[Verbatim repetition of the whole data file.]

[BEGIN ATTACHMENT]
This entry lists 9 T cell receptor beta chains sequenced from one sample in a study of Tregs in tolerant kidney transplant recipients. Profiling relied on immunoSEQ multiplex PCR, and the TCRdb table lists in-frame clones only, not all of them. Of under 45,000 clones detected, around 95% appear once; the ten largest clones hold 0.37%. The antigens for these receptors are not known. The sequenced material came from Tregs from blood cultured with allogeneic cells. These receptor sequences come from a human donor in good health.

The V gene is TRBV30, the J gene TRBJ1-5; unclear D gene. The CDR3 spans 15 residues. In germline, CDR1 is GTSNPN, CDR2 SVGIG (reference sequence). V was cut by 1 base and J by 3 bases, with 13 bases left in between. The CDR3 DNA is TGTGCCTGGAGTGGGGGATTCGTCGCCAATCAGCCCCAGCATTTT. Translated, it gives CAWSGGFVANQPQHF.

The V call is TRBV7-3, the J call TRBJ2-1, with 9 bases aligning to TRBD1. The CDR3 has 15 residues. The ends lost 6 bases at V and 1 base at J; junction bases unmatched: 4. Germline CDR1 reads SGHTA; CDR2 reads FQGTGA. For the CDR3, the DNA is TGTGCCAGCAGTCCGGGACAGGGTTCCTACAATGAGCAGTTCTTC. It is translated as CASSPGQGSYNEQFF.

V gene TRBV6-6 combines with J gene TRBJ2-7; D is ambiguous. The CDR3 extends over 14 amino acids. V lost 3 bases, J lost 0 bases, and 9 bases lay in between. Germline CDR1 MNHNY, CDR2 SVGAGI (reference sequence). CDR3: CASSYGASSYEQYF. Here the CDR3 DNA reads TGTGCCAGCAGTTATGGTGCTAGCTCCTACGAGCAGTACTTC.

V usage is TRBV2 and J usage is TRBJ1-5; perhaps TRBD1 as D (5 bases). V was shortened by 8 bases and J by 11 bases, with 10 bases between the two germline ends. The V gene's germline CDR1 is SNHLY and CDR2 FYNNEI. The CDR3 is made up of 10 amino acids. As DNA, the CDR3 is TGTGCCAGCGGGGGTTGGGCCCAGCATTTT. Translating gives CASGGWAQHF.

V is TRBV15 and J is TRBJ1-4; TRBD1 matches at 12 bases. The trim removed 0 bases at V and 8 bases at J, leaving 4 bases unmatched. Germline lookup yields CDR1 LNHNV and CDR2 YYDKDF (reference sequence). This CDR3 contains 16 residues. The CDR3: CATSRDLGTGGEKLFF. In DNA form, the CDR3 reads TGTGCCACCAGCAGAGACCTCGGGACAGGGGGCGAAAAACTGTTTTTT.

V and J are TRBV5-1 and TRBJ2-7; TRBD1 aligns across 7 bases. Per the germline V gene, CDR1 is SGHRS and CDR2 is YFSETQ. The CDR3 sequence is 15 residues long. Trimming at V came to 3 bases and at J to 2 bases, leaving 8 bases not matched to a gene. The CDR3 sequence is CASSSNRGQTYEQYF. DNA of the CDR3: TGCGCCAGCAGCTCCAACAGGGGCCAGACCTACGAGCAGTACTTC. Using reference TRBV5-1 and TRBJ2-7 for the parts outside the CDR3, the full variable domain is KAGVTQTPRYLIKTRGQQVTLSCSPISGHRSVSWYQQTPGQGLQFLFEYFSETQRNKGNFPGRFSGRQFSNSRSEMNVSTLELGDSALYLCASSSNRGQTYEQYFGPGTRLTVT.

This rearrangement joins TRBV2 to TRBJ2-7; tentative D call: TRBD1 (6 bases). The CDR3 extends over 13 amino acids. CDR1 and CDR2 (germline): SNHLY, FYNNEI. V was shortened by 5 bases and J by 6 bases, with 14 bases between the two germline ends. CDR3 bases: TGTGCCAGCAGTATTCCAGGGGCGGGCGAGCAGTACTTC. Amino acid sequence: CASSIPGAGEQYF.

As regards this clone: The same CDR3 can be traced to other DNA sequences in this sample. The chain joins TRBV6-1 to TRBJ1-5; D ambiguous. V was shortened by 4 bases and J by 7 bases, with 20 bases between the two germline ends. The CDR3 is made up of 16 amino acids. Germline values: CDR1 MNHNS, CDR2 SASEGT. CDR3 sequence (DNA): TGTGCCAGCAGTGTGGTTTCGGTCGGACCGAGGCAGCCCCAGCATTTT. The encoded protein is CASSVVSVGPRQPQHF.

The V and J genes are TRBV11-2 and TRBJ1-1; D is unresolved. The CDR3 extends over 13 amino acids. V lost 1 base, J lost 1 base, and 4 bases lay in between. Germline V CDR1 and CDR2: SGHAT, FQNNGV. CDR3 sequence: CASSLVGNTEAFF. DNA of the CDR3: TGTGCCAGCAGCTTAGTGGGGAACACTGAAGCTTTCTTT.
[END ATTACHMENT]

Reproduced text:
This entry lists 9 T cell receptor beta chains sequenced from one sample in a study of Tregs in tolerant kidney transplant recipients. Profiling relied on immunoSEQ multiplex PCR, and the TCRdb table lists in-frame clones only, not all of them. Of under 45,000 clones detected, around 95% appear once; the ten largest clones hold 0.37%. The antigens for these receptors are not known. The sequenced material came from Tregs from blood cultured with allogeneic cells. These receptor sequences come from a human donor in good health.

The V gene is TRBV30, the J gene TRBJ1-5; unclear D gene. The CDR3 spans 15 residues. In germline, CDR1 is GTSNPN, CDR2 SVGIG (reference sequence). V was cut by 1 base and J by 3 bases, with 13 bases left in between. The CDR3 DNA is TGTGCCTGGAGTGGGGGATTCGTCGCCAATCAGCCCCAGCATTTT. Translated, it gives CAWSGGFVANQPQHF.

The V call is TRBV7-3, the J call TRBJ2-1, with 9 bases aligning to TRBD1. The CDR3 has 15 residues. The ends lost 6 bases at V and 1 base at J; junction bases unmatched: 4. Germline CDR1 reads SGHTA; CDR2 reads FQGTGA. For the CDR3, the DNA is TGTGCCAGCAGTCCGGGACAGGGTTCCTACAATGAGCAGTTCTTC. It is translated as CASSPGQGSYNEQFF.

V gene TRBV6-6 combines with J gene TRBJ2-7; D is ambiguous. The CDR3 extends over 14 amino acids. V lost 3 bases, J lost 0 bases, and 9 bases lay in between. Germline CDR1 MNHNY, CDR2 SVGAGI (reference sequence). CDR3: CASSYGASSYEQYF. Here the CDR3 DNA reads TGTGCCAGCAGTTATGGTGCTAGCTCCTACGAGCAGTACTTC.

V usage is TRBV2 and J usage is TRBJ1-5; perhaps TRBD1 as D (5 bases). V was shortened by 8 bases and J by 11 bases, with 10 bases between the two germline ends. The V gene's germline CDR1 is SNHLY and CDR2 FYNNEI. The CDR3 is made up of 10 amino acids. As DNA, the CDR3 is TGTGCCAGCGGGGGTTGGGCCCAGCATTTT. Translating gives CASGGWAQHF.

V is TRBV15 and J is TRBJ1-4; TRBD1 matches at 12 bases. The trim removed 0 bases at V and 8 bases at J, leaving 4 bases unmatched. Germline lookup yields CDR1 LNHNV and CDR2 YYDKDF (reference sequence). This CDR3 contains 16 residues. The CDR3: CATSRDLGTGGEKLFF. In DNA form, the CDR3 reads TGTGCCACCAGCAGAGACCTCGGGACAGGGGGCGAAAAACTGTTTTTT.

V and J are TRBV5-1 and TRBJ2-7; TRBD1 aligns across 7 bases. Per the germline V gene, CDR1 is SGHRS and CDR2 is YFSETQ. The CDR3 sequence is 15 residues long. Trimming at V came to 3 bases and at J to 2 bases, leaving 8 bases not matched to a gene. The CDR3 sequence is CASSSNRGQTYEQYF. DNA of the CDR3: TGCGCCAGCAGCTCCAACAGGGGCCAGACCTACGAGCAGTACTTC. Using reference TRBV5-1 and TRBJ2-7 for the parts outside the CDR3, the full variable domain is KAGVTQTPRYLIKTRGQQVTLSCSPISGHRSVSWYQQTPGQGLQFLFEYFSETQRNKGNFPGRFSGRQFSNSRSEMNVSTLELGDSALYLCASSSNRGQTYEQYFGPGTRLTVT.

This rearrangement joins TRBV2 to TRBJ2-7; tentative D call: TRBD1 (6 bases). The CDR3 extends over 13 amino acids. CDR1 and CDR2 (germline): SNHLY, FYNNEI. V was shortened by 5 bases and J by 6 bases, with 14 bases between the two germline ends. CDR3 bases: TGTGCCAGCAGTATTCCAGGGGCGGGCGAGCAGTACTTC. Amino acid sequence: CASSIPGAGEQYF.

As regards this clone: The same CDR3 can be traced to other DNA sequences in this sample. The chain joins TRBV6-1 to TRBJ1-5; D ambiguous. V was shortened by 4 bases and J by 7 bases, with 20 bases between the two germline ends. The CDR3 is made up of 16 amino acids. Germline values: CDR1 MNHNS, CDR2 SASEGT. CDR3 sequence (DNA): TGTGCCAGCAGTGTGGTTTCGGTCGGACCGAGGCAGCCCCAGCATTTT. The encoded protein is CASSVVSVGPRQPQHF.

The V and J genes are TRBV11-2 and TRBJ1-1; D is unresolved. The CDR3 extends over 13 amino acids. V lost 1 base, J lost 1 base, and 4 bases lay in between. Germline V CDR1 and CDR2: SGHAT, FQNNGV. CDR3 sequence: CASSLVGNTEAFF. DNA of the CDR3: TGTGCCAGCAGCTTAGTGGGGAACACTGAAGCTTTCTTT.